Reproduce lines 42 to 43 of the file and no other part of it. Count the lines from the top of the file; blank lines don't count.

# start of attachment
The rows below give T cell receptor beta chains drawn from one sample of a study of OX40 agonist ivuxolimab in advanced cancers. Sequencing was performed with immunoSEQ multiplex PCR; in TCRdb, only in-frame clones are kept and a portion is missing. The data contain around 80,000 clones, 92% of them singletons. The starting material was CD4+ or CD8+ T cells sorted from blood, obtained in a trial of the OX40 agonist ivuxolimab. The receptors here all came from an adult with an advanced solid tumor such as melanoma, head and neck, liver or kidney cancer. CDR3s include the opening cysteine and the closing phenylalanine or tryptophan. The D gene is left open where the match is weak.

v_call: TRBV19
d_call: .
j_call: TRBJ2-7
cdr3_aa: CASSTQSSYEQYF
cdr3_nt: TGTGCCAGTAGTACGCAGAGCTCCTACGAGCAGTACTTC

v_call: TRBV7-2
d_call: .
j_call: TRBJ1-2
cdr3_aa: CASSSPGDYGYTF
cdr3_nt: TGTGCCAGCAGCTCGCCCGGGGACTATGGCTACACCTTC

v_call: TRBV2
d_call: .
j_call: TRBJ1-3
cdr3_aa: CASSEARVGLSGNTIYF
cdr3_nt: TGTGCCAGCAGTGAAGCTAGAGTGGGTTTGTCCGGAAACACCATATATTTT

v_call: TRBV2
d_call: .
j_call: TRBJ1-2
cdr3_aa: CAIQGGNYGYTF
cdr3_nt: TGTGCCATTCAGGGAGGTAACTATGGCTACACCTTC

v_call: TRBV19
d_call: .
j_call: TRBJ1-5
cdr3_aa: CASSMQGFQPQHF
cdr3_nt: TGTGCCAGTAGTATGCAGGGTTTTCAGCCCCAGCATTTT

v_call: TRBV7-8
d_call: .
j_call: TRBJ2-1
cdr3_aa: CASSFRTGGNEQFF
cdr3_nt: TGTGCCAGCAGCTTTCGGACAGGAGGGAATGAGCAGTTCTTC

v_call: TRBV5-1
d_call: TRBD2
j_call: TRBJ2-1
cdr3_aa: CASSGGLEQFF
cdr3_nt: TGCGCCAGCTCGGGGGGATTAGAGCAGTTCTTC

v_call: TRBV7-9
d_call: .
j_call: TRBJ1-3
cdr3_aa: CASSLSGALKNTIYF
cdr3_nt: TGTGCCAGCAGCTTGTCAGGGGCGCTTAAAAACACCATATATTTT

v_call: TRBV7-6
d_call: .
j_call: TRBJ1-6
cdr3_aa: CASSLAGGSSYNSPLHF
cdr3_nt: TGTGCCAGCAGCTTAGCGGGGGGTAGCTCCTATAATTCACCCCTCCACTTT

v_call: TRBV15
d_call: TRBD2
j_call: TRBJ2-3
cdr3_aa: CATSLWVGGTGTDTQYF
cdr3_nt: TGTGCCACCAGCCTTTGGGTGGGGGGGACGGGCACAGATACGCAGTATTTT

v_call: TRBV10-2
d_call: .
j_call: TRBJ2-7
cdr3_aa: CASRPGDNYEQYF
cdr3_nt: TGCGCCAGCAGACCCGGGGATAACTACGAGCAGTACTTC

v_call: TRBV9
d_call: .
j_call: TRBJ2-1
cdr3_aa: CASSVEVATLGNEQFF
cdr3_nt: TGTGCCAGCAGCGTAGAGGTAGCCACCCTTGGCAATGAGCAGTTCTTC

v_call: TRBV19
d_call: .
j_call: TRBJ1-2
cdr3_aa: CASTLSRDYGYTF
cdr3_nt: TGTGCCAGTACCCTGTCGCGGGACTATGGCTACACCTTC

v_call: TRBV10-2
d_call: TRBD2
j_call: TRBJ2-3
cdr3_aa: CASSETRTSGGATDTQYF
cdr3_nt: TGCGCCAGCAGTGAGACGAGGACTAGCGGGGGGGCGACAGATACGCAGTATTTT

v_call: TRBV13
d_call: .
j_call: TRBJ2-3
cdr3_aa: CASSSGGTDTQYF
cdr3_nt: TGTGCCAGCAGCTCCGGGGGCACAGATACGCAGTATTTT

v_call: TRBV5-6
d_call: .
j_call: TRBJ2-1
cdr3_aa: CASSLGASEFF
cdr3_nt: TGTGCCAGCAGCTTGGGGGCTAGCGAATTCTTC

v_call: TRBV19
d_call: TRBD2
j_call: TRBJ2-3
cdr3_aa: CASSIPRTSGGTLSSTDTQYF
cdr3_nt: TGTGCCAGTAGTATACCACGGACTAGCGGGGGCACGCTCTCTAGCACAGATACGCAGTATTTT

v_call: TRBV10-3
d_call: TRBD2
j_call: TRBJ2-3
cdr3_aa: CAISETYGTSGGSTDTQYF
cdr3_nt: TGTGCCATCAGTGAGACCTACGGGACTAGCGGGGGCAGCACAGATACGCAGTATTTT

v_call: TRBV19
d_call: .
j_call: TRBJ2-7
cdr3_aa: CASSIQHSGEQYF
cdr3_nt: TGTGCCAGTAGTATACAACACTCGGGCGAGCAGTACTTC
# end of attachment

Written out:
v_call: TRBV7-6
d_call: .